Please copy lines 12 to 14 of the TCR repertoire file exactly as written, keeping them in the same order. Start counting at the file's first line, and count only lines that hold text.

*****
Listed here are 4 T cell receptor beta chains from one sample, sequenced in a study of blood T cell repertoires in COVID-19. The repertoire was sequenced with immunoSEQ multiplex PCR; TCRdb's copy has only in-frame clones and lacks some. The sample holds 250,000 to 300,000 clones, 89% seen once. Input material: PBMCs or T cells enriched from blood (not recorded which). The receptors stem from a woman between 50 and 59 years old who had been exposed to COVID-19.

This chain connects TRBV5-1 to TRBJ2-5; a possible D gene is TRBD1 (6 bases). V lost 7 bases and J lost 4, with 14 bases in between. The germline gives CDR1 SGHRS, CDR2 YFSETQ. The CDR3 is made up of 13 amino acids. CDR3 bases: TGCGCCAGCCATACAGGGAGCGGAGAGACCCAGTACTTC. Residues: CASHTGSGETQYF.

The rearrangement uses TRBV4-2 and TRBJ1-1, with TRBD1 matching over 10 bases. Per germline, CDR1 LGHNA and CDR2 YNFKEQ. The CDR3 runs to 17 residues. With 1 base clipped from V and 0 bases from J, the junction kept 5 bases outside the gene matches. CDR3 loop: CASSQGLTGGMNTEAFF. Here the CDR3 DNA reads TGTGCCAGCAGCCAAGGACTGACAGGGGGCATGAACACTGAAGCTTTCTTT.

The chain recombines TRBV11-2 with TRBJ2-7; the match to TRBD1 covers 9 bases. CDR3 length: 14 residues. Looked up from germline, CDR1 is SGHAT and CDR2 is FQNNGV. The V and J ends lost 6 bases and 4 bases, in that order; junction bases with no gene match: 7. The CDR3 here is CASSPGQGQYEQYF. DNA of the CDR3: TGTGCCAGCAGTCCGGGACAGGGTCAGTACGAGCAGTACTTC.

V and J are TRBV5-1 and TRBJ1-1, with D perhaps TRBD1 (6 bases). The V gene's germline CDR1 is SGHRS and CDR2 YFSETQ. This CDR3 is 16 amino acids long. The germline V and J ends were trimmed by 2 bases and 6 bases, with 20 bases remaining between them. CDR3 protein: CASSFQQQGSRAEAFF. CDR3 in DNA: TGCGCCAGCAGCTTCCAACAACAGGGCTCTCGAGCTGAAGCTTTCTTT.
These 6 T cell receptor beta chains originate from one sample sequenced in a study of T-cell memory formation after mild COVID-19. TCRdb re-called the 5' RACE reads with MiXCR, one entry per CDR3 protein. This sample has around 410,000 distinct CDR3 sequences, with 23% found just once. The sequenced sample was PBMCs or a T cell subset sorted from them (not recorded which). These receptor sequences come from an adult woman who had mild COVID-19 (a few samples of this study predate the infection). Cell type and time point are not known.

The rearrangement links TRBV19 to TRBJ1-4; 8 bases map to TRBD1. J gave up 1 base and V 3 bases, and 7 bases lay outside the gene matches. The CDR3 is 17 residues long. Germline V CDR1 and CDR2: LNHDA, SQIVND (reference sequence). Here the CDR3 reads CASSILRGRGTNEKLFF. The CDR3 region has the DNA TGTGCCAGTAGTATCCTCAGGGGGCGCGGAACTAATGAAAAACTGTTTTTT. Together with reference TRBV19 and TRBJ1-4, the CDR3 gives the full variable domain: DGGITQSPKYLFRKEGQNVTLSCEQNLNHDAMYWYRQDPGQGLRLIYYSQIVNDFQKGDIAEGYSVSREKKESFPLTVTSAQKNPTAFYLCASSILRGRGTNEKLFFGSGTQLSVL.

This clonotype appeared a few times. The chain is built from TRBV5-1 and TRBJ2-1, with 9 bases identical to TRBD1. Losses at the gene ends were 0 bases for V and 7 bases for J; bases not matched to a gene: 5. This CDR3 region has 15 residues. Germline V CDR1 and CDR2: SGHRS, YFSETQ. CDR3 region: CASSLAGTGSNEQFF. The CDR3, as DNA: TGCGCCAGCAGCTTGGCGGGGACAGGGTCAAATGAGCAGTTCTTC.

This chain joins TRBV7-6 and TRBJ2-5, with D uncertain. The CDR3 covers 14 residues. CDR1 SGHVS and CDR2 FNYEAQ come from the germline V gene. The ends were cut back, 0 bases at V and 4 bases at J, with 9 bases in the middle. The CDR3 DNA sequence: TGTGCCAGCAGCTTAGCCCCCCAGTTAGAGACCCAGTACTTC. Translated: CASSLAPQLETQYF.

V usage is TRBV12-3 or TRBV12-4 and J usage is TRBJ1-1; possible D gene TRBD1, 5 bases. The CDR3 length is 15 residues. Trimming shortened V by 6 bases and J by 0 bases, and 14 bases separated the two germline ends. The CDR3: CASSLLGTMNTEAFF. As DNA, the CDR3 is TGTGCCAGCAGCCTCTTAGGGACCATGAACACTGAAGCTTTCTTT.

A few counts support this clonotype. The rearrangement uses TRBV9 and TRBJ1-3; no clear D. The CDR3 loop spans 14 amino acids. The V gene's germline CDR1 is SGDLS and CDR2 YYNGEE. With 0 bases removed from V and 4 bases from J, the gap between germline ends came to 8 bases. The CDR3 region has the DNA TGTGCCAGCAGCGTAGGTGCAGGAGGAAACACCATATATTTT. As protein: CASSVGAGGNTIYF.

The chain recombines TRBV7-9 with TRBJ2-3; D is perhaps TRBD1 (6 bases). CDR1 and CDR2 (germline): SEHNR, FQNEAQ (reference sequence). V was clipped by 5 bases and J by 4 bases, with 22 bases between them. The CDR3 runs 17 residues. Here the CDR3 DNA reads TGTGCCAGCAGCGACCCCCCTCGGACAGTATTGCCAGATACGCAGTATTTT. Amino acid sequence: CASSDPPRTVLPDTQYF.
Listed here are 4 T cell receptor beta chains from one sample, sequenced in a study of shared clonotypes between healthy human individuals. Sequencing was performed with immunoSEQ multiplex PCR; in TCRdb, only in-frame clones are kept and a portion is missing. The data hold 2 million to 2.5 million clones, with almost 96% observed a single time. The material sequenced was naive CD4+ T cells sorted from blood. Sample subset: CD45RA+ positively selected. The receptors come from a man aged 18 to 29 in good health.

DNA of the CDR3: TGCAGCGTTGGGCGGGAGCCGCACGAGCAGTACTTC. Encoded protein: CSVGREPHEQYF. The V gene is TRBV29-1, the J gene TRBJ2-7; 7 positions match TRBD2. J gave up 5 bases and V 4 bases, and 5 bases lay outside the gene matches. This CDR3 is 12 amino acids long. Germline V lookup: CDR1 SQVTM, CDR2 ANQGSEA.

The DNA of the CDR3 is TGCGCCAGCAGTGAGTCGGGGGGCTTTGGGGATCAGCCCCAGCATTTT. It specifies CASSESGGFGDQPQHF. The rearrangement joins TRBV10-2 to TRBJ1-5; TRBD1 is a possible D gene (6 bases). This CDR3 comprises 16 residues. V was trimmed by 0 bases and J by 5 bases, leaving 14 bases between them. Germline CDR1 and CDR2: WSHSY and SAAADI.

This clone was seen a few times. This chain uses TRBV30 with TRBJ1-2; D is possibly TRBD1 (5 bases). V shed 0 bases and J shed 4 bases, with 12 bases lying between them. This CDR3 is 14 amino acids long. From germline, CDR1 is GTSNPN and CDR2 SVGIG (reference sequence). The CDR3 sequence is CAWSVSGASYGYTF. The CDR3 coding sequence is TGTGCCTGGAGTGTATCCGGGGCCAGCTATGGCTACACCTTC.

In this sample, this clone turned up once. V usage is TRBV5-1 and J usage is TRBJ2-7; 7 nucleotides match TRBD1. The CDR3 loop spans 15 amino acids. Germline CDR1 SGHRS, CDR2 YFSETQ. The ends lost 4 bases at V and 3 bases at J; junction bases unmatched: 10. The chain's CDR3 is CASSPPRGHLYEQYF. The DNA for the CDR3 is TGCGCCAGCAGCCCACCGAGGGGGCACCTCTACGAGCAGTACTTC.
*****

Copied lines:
The chain recombines TRBV7-9 with TRBJ2-3; D is perhaps TRBD1 (6 bases). CDR1 and CDR2 (germline): SEHNR, FQNEAQ (reference sequence). V was clipped by 5 bases and J by 4 bases, with 22 bases between them. The CDR3 runs 17 residues. Here the CDR3 DNA reads TGTGCCAGCAGCGACCCCCCTCGGACAGTATTGCCAGATACGCAGTATTTT. Amino acid sequence: CASSDPPRTVLPDTQYF.
Listed here are 4 T cell receptor beta chains from one sample, sequenced in a study of shared clonotypes between healthy human individuals. Sequencing was performed with immunoSEQ multiplex PCR; in TCRdb, only in-frame clones are kept and a portion is missing. The data hold 2 million to 2.5 million clones, with almost 96% observed a single time. The material sequenced was naive CD4+ T cells sorted from blood. Sample subset: CD45RA+ positively selected. The receptors come from a man aged 18 to 29 in good health.

DNA of the CDR3: TGCAGCGTTGGGCGGGAGCCGCACGAGCAGTACTTC. Encoded protein: CSVGREPHEQYF. The V gene is TRBV29-1, the J gene TRBJ2-7; 7 positions match TRBD2. J gave up 5 bases and V 4 bases, and 5 bases lay outside the gene matches. This CDR3 is 12 amino acids long. Germline V lookup: CDR1 SQVTM, CDR2 ANQGSEA.